Playwright Crystal Skillman cleverly spins a musical family into rocking mayhem. The premise is the 25th anniversary of a rock legend’s fatal overdose. Since the demise of the late, great Melanie Singer, her three daughters have struggled in the shadow of her fame. Their own band, Dark Victory, broke up fifteen years ago from addiction complications. Now, Melanie’s granddaughter wants to get the band back together. The surprise reunion is a hotbed of emotion with sister-to-sister and mother-to-daughter angst. They are not in-tune with reuniting onstage in homage to the dead diva.
Skillman has created real, flawed humans. Each is a distinctly broken survivor. And under the skillful direction of Mitch Golob, each of these ladies jam out, individually and collectively. The crass and precocious Alison Hixson (Max) is bottled up teenage angst. She worships her aunt Kit (played by the fierce Annie Prichard). She bullies the delightfully animated Tyler Young (Nate). And she’s mad at her mom’s presence and haunted by her grandmother’s spirit. Throughout the show, Hixson is furiously trying to capture all this emotion into a song.
What makes this show legit is the actors aren’t just playing musicians. They are musicians. The hilariously high-energy Amber Kelly (Collins) struts to the beat of her own drum. Whether she is pounding the skins or probing the flesh, Kelly confidently conveys eccentric independence. Although she is the celebrity success of the sisters, Prichard is silently aloof until she epically unravels. It’s the ladies’ transformations that keeps us tethered to their stories. This is most apparent in Courtney Jones (Tanya). Jones is the uptight mother trying to keep Hixson grounded. And when sh#t hits the fans, Jones goes to her happy place and is suddenly this other chillax person. What I especially enjoyed about the sisters’ interactions was the strong binds. As each has a meltdown or three, the other sisters respond in forgiveness and understanding. There is a genuine humanity behind the music.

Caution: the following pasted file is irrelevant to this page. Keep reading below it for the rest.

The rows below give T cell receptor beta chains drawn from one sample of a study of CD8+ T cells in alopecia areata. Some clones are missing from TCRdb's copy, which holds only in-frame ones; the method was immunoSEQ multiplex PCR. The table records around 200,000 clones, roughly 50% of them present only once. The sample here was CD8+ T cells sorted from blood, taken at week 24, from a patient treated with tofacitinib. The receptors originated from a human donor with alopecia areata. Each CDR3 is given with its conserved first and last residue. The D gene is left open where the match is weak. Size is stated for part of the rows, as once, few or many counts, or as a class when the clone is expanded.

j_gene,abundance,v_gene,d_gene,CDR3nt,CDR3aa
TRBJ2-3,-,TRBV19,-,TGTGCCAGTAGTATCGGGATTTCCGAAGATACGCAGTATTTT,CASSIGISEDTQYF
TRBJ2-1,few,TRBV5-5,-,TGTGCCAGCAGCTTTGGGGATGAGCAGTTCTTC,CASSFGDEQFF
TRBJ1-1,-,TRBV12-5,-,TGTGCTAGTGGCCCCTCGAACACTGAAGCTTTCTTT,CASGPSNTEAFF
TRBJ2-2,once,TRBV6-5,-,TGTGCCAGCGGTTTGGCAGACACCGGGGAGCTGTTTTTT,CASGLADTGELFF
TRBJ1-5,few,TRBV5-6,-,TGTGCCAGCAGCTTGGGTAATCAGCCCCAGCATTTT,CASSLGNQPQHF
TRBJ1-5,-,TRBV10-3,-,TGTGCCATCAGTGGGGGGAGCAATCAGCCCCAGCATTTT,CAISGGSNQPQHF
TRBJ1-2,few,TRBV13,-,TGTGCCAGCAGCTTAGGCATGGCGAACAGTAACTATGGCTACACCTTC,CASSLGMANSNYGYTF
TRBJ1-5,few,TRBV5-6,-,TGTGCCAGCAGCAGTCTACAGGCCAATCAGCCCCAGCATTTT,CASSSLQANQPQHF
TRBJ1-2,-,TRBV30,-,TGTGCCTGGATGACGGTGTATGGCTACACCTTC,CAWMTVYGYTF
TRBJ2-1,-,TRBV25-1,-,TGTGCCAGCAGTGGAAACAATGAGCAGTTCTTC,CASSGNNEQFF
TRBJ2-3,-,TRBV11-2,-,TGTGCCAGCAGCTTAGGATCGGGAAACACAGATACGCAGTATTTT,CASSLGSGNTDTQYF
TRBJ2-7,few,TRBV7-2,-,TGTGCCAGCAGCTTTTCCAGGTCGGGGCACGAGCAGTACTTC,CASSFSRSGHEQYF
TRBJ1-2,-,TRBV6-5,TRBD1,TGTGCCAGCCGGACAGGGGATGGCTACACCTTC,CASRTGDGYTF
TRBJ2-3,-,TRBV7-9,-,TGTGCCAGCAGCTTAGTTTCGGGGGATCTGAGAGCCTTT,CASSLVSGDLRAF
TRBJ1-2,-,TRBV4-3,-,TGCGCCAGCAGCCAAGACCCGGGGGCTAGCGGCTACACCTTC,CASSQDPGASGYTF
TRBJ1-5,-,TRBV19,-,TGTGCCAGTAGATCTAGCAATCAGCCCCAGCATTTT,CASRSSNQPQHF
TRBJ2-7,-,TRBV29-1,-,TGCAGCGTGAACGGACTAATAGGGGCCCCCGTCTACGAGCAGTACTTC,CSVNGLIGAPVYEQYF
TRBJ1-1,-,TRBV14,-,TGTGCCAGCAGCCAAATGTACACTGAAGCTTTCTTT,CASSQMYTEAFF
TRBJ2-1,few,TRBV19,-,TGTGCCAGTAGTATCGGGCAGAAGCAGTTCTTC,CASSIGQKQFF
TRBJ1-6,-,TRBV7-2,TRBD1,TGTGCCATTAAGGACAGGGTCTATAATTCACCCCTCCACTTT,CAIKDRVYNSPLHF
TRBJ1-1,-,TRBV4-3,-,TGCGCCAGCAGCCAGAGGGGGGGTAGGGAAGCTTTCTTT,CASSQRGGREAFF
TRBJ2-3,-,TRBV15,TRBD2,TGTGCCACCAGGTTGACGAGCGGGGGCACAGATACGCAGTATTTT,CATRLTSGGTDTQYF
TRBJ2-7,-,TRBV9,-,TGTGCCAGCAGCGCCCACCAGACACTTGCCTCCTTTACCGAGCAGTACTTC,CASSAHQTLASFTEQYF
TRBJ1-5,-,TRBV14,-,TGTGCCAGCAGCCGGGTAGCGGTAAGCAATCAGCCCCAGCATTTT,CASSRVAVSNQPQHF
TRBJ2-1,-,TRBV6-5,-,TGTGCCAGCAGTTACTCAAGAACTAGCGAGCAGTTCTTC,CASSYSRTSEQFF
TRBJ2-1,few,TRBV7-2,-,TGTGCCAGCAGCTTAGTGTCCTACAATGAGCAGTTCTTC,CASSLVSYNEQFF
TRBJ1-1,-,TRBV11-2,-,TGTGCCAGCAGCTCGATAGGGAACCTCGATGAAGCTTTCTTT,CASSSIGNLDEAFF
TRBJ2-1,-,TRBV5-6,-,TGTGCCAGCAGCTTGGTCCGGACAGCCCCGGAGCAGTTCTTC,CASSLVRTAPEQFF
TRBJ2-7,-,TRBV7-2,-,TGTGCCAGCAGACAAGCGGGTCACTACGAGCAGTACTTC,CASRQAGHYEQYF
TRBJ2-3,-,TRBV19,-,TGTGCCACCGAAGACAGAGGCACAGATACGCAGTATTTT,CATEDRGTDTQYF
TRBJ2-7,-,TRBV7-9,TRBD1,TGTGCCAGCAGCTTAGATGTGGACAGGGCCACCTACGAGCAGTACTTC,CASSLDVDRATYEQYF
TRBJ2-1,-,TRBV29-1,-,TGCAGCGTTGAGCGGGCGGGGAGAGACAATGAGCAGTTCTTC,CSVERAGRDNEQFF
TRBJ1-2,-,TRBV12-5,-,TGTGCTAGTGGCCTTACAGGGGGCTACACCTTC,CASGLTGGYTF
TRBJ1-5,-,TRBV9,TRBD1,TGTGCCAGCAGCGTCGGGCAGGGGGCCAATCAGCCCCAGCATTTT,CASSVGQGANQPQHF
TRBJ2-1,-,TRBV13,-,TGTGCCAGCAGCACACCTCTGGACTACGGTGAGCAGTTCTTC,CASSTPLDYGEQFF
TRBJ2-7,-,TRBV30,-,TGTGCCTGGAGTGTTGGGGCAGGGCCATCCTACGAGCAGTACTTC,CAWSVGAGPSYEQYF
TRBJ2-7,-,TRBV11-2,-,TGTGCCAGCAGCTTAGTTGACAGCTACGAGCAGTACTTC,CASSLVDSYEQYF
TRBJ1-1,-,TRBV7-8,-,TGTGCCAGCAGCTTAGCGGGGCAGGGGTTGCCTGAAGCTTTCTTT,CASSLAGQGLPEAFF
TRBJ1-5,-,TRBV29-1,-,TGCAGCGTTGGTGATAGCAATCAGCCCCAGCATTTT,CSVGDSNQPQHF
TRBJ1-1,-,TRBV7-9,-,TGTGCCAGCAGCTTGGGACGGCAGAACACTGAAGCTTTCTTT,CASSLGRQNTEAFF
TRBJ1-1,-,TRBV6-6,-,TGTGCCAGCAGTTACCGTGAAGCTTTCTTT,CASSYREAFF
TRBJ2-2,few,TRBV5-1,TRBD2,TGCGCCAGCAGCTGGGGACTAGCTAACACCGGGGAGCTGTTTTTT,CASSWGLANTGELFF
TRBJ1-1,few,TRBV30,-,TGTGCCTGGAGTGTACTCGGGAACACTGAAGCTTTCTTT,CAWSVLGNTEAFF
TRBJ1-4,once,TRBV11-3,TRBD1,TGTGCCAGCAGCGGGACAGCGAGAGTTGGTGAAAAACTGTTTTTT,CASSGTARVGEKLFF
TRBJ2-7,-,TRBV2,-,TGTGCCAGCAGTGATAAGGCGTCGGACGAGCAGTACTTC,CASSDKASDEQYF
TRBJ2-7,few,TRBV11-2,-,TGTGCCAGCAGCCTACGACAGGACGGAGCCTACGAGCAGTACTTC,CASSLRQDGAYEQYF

Although I enjoyed this dynamic show quite a bit, it could be tighter. There are moments that feel like true impulsive spontaneity especially around picking up instruments and playing separately or together. And then there are prolonged transitions or scenes with just watching Hixson write. These are noticeable speed bumps in an otherwise dynamic show. The pacing needs to be continuously fast and furious like the lifestyle and the music.
This show is definitely an infusion. It’s not just about a band reuniting. It’s about a family within a band reuniting. And it’s not just about the hip and cool life of rock stars. It’s about the addictive lifestyle that builds and destroys rock stars. And it’s not just about the music. It’s about the dark recesses of the soul that manifest into the music. ANOTHER KIND OF LOVE-A PUNK ROCK PLAY is something to see… and hear and feel.
Running Time: Two hours and ten minutes includes an intermission
At Chopin Theatre, 1543 W. Division
Written by Crystal Skillman
Original music by Heidi Rodewald
Lyrics by Caroline Dorsen and Crystal Skillman
Directed by Mitch Golob
Music direction by Jefferey Thomas
Thursdays, Fridays, Saturdays at 7:30pm
Sundays at 3pm
Thru June 14th
Buy Tickets at www.InFusionTheatre.com
Photo by Tom McGrath
For more reviews and information on Chicago theatre, visit Theatre in Chicago.